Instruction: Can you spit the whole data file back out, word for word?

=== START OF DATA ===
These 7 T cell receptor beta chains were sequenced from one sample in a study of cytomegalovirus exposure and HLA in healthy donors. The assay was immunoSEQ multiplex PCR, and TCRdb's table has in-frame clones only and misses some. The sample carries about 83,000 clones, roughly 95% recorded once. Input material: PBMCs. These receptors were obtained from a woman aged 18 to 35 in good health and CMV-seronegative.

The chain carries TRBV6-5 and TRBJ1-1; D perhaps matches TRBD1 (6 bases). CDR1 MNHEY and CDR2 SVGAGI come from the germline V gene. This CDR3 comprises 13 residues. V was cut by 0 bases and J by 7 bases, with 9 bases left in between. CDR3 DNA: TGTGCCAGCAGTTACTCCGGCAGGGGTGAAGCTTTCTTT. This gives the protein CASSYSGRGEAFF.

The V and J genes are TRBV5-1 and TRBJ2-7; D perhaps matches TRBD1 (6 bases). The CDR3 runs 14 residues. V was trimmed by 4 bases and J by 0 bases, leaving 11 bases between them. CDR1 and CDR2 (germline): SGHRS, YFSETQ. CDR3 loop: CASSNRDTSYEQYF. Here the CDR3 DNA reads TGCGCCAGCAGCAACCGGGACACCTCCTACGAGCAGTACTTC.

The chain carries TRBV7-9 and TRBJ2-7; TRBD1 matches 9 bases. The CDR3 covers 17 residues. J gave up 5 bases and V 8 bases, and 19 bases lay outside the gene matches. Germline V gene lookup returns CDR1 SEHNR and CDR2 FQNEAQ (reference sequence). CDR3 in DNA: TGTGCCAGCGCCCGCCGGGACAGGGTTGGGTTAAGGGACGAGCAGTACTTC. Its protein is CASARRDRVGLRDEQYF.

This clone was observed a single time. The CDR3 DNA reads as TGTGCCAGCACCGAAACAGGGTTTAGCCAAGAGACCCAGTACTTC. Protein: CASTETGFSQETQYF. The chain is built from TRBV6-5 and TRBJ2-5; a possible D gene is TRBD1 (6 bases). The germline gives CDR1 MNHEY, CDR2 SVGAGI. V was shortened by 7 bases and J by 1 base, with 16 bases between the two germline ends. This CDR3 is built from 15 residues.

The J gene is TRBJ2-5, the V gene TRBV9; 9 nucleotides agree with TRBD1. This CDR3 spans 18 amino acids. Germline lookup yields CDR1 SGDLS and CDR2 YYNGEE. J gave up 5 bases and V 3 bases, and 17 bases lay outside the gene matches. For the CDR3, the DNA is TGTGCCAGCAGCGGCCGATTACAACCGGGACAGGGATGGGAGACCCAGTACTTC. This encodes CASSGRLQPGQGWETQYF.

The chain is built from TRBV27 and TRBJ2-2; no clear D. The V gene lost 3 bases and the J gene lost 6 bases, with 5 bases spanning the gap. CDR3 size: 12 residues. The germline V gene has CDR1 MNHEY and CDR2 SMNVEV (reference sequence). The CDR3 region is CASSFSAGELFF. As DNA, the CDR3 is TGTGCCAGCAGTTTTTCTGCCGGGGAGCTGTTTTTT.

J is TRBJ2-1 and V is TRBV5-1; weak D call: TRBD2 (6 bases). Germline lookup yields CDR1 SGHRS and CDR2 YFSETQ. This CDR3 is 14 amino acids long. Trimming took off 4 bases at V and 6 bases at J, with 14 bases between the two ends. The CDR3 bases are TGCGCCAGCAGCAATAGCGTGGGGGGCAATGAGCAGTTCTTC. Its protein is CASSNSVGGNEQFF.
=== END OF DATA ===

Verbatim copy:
These 7 T cell receptor beta chains were sequenced from one sample in a study of cytomegalovirus exposure and HLA in healthy donors. The assay was immunoSEQ multiplex PCR, and TCRdb's table has in-frame clones only and misses some. The sample carries about 83,000 clones, roughly 95% recorded once. Input material: PBMCs. These receptors were obtained from a woman aged 18 to 35 in good health and CMV-seronegative.

The chain carries TRBV6-5 and TRBJ1-1; D perhaps matches TRBD1 (6 bases). CDR1 MNHEY and CDR2 SVGAGI come from the germline V gene. This CDR3 comprises 13 residues. V was cut by 0 bases and J by 7 bases, with 9 bases left in between. CDR3 DNA: TGTGCCAGCAGTTACTCCGGCAGGGGTGAAGCTTTCTTT. This gives the protein CASSYSGRGEAFF.

The V and J genes are TRBV5-1 and TRBJ2-7; D perhaps matches TRBD1 (6 bases). The CDR3 runs 14 residues. V was trimmed by 4 bases and J by 0 bases, leaving 11 bases between them. CDR1 and CDR2 (germline): SGHRS, YFSETQ. CDR3 loop: CASSNRDTSYEQYF. Here the CDR3 DNA reads TGCGCCAGCAGCAACCGGGACACCTCCTACGAGCAGTACTTC.

The chain carries TRBV7-9 and TRBJ2-7; TRBD1 matches 9 bases. The CDR3 covers 17 residues. J gave up 5 bases and V 8 bases, and 19 bases lay outside the gene matches. Germline V gene lookup returns CDR1 SEHNR and CDR2 FQNEAQ (reference sequence). CDR3 in DNA: TGTGCCAGCGCCCGCCGGGACAGGGTTGGGTTAAGGGACGAGCAGTACTTC. Its protein is CASARRDRVGLRDEQYF.

This clone was observed a single time. The CDR3 DNA reads as TGTGCCAGCACCGAAACAGGGTTTAGCCAAGAGACCCAGTACTTC. Protein: CASTETGFSQETQYF. The chain is built from TRBV6-5 and TRBJ2-5; a possible D gene is TRBD1 (6 bases). The germline gives CDR1 MNHEY, CDR2 SVGAGI. V was shortened by 7 bases and J by 1 base, with 16 bases between the two germline ends. This CDR3 is built from 15 residues.

The J gene is TRBJ2-5, the V gene TRBV9; 9 nucleotides agree with TRBD1. This CDR3 spans 18 amino acids. Germline lookup yields CDR1 SGDLS and CDR2 YYNGEE. J gave up 5 bases and V 3 bases, and 17 bases lay outside the gene matches. For the CDR3, the DNA is TGTGCCAGCAGCGGCCGATTACAACCGGGACAGGGATGGGAGACCCAGTACTTC. This encodes CASSGRLQPGQGWETQYF.

The chain is built from TRBV27 and TRBJ2-2; no clear D. The V gene lost 3 bases and the J gene lost 6 bases, with 5 bases spanning the gap. CDR3 size: 12 residues. The germline V gene has CDR1 MNHEY and CDR2 SMNVEV (reference sequence). The CDR3 region is CASSFSAGELFF. As DNA, the CDR3 is TGTGCCAGCAGTTTTTCTGCCGGGGAGCTGTTTTTT.

J is TRBJ2-1 and V is TRBV5-1; weak D call: TRBD2 (6 bases). Germline lookup yields CDR1 SGHRS and CDR2 YFSETQ. This CDR3 is 14 amino acids long. Trimming took off 4 bases at V and 6 bases at J, with 14 bases between the two ends. The CDR3 bases are TGCGCCAGCAGCAATAGCGTGGGGGGCAATGAGCAGTTCTTC. Its protein is CASSNSVGGNEQFF.